By Stacy A. Teicher, writer of The Christian Science Monitor
The Christian Science Monitor
One, two, three, four. We don't want your dirty ... job?
Call it the business-suit version of student protest - a tactic that capitalizes on today's tight labor market to try to change corporate policy.
For an earnest band of students across the United States, staging sit-ins or withholding dollars during consumer boycotts are yesterday's news. They are opting, instead, to withhold themselves as potential employees from corporations whose practices they criticize.
A national jobs boycott is a novel approach at a time when student activism tends to revolve around local issues such as multiculturalism on campus or the cost of tuition. But this effort, which focuses on corporations' environmental records, holds the potential to spread outward from college campuses, much as the anti- apartheid movement did in the 1970s and '80s, observers say.
"A lot of students want to make socially responsible job choices, and they just don't totally know how to do that," says Antha Williams, a Boston organizer of the Dirty Jobs Boycott, which officially kicks off this weekend at ECOnference 2000, a national student environmental conference in Philadelphia.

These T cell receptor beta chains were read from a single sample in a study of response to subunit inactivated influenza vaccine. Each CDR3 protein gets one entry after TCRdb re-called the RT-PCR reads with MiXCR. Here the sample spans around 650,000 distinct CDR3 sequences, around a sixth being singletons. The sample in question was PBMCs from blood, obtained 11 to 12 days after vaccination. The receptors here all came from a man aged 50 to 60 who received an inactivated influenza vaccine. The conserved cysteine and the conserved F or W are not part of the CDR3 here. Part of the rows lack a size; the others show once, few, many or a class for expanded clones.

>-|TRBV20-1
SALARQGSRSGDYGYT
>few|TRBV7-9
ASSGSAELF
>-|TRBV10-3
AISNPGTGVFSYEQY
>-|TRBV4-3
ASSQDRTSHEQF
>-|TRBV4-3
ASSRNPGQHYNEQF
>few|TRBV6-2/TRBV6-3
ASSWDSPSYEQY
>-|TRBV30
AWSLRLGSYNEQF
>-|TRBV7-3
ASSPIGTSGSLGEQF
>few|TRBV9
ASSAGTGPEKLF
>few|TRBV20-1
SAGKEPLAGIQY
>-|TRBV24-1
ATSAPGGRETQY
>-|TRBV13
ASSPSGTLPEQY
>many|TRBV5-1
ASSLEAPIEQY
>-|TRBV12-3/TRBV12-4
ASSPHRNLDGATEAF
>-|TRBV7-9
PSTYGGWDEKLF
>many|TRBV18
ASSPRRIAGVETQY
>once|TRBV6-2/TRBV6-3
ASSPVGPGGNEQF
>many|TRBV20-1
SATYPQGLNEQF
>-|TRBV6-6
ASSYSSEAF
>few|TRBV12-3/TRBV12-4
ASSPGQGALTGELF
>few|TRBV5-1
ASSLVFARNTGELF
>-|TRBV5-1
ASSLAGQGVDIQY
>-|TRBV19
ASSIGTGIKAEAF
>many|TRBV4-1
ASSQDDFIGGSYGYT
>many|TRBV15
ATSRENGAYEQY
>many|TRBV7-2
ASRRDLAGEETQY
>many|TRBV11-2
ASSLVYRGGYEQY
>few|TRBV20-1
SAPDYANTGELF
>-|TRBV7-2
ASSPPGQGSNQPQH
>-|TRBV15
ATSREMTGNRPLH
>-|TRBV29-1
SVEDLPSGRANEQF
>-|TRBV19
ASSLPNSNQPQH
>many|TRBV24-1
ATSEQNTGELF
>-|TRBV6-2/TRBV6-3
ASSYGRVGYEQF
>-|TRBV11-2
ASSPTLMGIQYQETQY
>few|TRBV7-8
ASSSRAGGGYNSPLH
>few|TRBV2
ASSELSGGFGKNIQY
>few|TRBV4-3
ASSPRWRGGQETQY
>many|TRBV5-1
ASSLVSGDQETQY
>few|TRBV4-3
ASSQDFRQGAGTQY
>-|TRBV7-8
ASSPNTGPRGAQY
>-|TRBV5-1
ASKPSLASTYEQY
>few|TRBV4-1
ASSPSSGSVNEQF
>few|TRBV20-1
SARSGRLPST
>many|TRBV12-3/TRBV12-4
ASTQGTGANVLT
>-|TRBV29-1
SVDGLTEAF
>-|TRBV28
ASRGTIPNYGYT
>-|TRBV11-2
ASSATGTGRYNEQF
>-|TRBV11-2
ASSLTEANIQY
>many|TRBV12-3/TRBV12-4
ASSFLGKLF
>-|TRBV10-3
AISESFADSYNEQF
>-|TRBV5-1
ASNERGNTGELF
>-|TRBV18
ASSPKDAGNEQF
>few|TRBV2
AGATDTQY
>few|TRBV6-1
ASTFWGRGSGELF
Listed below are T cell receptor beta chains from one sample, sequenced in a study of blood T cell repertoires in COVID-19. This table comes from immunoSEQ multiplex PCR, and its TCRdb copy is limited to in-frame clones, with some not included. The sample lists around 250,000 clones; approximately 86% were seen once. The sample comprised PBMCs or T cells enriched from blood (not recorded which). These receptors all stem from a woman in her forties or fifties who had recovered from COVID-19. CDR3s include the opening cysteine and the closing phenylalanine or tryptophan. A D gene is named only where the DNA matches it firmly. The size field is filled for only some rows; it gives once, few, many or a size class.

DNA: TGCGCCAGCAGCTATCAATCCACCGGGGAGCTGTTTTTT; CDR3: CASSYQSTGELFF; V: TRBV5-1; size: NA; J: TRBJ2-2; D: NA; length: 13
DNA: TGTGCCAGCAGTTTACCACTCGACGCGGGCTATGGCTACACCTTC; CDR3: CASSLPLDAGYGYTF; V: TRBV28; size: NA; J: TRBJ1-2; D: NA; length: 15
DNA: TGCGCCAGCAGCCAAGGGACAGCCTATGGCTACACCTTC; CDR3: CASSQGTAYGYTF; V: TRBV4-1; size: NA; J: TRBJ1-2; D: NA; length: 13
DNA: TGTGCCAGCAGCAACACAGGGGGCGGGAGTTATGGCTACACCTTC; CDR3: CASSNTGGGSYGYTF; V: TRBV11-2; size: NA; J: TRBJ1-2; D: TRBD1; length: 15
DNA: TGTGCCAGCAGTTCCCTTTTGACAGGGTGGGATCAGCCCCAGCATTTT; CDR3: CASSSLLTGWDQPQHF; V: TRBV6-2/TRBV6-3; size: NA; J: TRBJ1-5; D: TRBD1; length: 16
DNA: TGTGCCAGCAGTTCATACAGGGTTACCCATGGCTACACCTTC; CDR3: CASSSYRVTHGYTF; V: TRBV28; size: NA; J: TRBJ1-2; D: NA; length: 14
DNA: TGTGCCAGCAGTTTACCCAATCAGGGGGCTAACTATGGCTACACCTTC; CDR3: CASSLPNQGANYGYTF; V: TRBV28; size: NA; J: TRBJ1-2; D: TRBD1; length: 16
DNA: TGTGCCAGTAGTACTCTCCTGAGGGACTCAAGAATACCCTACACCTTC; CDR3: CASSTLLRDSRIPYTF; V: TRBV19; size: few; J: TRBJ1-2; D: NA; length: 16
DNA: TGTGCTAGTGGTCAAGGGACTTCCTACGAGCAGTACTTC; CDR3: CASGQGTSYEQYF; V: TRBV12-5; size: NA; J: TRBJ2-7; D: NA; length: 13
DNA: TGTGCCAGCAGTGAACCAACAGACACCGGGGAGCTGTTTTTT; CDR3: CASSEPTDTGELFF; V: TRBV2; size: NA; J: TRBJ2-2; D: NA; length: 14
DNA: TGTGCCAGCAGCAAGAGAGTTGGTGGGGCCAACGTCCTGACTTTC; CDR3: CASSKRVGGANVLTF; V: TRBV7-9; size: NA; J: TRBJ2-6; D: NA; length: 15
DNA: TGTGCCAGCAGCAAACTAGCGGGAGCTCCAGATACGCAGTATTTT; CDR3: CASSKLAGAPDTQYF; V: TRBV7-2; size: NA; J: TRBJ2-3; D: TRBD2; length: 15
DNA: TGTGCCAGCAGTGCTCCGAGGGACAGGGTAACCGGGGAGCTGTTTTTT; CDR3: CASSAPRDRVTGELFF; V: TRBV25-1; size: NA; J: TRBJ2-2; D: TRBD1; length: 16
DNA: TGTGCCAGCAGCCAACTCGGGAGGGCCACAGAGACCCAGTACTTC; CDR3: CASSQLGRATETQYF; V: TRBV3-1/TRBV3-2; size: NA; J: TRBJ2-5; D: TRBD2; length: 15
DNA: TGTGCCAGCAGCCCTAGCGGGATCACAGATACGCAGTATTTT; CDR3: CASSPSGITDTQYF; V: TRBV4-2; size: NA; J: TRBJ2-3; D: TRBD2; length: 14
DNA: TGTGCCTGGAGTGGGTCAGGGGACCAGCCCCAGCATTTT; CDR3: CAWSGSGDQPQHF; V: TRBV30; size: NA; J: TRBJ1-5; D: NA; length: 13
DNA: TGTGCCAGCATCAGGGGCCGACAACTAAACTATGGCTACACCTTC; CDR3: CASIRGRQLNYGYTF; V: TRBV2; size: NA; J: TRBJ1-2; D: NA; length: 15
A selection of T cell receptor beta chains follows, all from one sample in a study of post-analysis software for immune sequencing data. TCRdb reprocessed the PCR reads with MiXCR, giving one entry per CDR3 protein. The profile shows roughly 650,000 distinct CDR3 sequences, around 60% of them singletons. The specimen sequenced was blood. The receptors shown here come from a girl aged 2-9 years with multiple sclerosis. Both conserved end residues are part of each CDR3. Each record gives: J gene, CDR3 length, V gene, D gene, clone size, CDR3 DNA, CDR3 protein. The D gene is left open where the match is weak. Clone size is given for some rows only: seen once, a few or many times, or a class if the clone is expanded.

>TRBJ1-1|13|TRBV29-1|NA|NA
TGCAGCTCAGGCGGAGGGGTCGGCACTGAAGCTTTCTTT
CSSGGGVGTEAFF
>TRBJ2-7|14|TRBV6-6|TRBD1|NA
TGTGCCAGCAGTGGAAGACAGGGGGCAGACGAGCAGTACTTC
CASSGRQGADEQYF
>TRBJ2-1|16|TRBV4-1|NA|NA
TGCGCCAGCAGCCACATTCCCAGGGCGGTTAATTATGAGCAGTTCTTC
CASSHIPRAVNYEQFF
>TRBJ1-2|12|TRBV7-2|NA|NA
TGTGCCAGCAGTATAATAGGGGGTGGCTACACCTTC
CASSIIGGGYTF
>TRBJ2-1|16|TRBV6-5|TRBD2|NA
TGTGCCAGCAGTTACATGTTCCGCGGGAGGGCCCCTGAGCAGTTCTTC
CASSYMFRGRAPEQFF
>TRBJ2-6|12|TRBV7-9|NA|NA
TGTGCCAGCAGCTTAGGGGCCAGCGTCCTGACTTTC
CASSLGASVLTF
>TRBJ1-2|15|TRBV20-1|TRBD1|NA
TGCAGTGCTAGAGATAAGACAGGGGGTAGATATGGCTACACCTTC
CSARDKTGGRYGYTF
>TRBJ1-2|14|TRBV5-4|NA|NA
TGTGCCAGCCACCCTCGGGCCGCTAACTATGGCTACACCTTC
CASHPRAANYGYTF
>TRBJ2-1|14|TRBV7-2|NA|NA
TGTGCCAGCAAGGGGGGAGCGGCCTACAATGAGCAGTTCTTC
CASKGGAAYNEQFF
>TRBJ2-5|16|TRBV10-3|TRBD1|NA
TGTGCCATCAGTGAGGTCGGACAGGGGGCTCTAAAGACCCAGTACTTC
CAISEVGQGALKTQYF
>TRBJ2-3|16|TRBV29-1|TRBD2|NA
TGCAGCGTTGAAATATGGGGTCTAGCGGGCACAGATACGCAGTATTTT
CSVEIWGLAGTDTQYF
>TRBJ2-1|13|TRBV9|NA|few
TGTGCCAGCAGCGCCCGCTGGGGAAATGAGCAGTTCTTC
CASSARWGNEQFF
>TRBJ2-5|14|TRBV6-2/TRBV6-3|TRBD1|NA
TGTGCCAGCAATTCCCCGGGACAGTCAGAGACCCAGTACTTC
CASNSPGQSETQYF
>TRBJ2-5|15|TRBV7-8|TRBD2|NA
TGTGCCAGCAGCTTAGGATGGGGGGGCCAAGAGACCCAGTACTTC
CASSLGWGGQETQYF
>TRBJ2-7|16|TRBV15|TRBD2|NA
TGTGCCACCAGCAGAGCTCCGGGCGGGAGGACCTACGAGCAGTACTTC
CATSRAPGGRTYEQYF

The campaign intends to help environmentally conscious college graduates do just that. The boycott will target as many as 12 corporations, each in a different industry, and it will urge students to pledge not to interview for jobs at those firms until the offending practices are changed.
Coca-Cola Co., for instance, might be asked to use more recycled plastic for its containers. The demands will echo those of other national environmental groups, "so the student activism will be another level of pressure," says Ms. Williams.
Skeptics, however, say most students are not likely to put jobs on the line for an environmental cause. The boycott "may turn off some people from interviewing, but overall ... companies have so many options to find people," says Philip Gardner, director of research at the Michigan State University's Collegiate Employment Research Institute.
But he sees a possibility for isolated success. "Some major employers only go to a handful of campuses [for recruiting], and if the coalitions on those campuses are effective, they could hurt somebody."
Organizers hope they can mobilize enough people to change, inconvenience, or even embarrass their targets - and they believe the tight labor market is working in their favor. Moreover, the boycott is expected to target firms that rely heavily on campus recruiting.
Because many colleges have been slow to develop environmental programs, "it's really been incumbent upon students themselves to ... organize around environmental issues," says Daniel Faber, an environmental sociologist at Northeastern University in Boston.
Students are increasingly putting pressure directly on the private sector. …